Despite being a preventable disease, cervical cancer is still the second most common cancer in women worldwide. HIV infection is associated with a higher incidence, more rapid progression, and increased recurrence rates of human papillomavirus (HPV)-associated cervical intra-epithelial neoplasia and invasive cancer. The disease burden in developing countries is the result of inadequate national health care infrastructures that cannot establish or sustain comprehensive screening programmes, together with a high prevalence of HIV infection, particularly in southern Africa. In this article, clinically relevant issues for primary prevention of cervical lesions by a quadrivalent HPV vaccine and the 'screen-and-treat' protocol in settings of high HIV prevalence will be explored.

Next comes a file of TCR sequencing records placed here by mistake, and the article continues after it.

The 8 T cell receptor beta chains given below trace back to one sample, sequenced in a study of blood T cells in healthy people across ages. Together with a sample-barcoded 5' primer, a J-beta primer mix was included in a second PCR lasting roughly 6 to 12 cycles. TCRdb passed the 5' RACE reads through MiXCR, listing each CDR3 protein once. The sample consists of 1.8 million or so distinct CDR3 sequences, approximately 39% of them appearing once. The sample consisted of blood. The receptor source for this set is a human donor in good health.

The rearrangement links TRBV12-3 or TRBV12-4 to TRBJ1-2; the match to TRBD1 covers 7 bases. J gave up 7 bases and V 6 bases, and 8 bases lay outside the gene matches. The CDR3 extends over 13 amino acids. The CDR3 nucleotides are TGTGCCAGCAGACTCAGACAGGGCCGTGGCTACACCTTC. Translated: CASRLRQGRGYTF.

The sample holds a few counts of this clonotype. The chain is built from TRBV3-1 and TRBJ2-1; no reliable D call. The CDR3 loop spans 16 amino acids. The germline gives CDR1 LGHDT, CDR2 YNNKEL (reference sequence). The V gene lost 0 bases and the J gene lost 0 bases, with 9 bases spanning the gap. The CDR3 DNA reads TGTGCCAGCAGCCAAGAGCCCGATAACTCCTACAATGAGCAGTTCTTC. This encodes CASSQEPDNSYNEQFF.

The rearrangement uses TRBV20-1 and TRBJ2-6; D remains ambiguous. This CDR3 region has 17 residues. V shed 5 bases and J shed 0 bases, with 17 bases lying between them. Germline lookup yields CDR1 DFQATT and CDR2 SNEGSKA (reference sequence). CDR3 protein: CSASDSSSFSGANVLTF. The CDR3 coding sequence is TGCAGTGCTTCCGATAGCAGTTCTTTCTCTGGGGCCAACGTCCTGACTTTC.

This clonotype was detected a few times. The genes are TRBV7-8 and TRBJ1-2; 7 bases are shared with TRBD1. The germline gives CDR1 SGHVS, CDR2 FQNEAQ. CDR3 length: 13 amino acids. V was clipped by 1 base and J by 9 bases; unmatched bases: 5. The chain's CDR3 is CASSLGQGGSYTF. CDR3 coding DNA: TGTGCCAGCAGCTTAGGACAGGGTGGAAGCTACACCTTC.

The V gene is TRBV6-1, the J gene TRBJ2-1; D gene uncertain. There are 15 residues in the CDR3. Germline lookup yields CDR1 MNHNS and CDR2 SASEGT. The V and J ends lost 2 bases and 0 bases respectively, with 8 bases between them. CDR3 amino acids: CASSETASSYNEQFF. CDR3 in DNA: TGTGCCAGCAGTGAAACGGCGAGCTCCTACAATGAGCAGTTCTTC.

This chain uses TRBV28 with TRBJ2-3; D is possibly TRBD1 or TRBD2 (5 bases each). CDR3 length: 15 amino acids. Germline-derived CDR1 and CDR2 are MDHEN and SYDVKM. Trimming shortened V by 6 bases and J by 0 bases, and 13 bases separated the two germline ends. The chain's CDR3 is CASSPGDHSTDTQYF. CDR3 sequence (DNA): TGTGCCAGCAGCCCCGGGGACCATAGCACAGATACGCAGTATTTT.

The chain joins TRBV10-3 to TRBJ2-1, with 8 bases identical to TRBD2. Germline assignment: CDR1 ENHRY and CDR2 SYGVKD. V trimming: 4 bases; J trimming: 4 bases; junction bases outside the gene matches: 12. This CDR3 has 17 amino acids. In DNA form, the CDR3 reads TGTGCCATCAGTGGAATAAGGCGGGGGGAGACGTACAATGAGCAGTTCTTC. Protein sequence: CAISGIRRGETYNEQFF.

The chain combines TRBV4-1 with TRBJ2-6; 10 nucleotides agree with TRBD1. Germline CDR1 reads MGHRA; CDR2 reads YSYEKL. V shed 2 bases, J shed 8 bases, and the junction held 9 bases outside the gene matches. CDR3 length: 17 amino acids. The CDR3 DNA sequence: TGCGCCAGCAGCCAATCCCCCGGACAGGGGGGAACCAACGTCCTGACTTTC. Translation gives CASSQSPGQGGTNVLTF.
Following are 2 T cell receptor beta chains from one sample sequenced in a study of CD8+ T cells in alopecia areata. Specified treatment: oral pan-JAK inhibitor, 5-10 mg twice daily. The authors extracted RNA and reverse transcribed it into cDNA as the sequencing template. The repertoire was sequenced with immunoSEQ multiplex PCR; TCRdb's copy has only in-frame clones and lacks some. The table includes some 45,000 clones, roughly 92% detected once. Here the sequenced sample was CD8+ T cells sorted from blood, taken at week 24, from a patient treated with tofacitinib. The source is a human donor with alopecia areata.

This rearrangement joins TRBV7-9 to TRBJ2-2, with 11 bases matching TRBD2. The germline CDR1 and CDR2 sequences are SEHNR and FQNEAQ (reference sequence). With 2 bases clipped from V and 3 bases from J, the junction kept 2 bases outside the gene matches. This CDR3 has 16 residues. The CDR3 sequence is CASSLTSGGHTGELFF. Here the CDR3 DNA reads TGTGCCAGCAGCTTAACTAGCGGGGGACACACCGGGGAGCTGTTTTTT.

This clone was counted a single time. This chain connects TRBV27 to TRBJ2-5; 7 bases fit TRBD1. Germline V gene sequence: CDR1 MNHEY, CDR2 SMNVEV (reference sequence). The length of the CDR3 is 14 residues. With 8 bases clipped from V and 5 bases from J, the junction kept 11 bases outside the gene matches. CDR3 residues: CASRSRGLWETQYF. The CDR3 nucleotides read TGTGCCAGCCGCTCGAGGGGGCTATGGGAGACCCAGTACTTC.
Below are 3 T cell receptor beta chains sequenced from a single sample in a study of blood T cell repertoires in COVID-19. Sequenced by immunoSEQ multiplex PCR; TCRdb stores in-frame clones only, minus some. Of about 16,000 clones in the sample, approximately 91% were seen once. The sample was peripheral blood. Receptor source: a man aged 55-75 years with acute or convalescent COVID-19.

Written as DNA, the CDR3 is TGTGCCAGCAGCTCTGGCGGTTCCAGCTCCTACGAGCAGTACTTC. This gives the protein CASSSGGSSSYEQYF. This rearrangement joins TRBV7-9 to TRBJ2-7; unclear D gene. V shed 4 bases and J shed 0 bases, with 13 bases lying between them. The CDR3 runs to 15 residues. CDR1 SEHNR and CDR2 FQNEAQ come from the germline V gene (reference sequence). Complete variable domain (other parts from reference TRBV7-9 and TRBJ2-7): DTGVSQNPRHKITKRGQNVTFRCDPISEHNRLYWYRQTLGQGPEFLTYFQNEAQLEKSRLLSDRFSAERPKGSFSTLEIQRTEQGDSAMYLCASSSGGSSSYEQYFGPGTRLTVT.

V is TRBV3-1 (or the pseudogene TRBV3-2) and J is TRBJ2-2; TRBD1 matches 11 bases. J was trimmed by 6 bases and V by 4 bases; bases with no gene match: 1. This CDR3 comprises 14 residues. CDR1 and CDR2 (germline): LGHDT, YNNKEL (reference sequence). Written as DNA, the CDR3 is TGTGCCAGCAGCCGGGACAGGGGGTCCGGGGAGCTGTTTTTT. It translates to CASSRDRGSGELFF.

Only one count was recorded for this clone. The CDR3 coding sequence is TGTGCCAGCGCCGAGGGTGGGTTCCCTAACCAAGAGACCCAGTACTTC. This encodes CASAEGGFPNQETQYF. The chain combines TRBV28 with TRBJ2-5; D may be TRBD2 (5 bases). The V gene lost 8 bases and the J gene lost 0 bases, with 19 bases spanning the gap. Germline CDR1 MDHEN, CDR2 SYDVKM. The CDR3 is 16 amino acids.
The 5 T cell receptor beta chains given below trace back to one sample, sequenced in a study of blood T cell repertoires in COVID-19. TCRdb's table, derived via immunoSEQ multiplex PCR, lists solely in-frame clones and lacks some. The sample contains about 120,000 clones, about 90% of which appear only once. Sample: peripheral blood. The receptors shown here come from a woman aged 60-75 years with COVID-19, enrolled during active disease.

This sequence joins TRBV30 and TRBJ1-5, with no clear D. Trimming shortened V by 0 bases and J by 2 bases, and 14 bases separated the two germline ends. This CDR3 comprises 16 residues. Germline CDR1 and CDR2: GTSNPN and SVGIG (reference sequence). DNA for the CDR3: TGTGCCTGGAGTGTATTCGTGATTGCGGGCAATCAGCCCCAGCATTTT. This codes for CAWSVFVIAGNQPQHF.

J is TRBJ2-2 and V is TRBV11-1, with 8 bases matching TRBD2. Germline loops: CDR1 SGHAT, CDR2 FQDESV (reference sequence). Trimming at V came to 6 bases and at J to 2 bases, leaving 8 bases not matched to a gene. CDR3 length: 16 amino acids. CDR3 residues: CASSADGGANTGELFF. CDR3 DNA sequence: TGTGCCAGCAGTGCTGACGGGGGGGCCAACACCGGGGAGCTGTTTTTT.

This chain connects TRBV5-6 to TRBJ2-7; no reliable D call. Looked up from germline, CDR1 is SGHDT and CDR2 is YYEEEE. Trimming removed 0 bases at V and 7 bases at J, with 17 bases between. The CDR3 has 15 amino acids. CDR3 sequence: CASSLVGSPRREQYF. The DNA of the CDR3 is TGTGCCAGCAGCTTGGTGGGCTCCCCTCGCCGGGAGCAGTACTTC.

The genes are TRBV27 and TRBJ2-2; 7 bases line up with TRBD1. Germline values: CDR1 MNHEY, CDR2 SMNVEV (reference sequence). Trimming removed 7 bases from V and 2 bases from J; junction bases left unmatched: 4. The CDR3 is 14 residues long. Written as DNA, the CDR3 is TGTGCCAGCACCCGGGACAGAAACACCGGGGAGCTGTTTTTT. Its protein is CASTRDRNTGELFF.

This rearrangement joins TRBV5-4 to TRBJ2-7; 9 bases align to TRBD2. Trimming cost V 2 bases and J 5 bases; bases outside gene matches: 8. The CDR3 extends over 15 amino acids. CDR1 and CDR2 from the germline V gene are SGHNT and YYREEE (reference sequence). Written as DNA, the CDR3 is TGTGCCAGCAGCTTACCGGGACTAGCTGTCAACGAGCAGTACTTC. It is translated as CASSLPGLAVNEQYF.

Menon, S. (2011). Cervical cancer prevention in settings of high HIV prevalence. Southern African Journal of HIV Medicine. AOSIS (pty) Ltd. https://doi.org/10.4102/sajhivmed.v12i2.192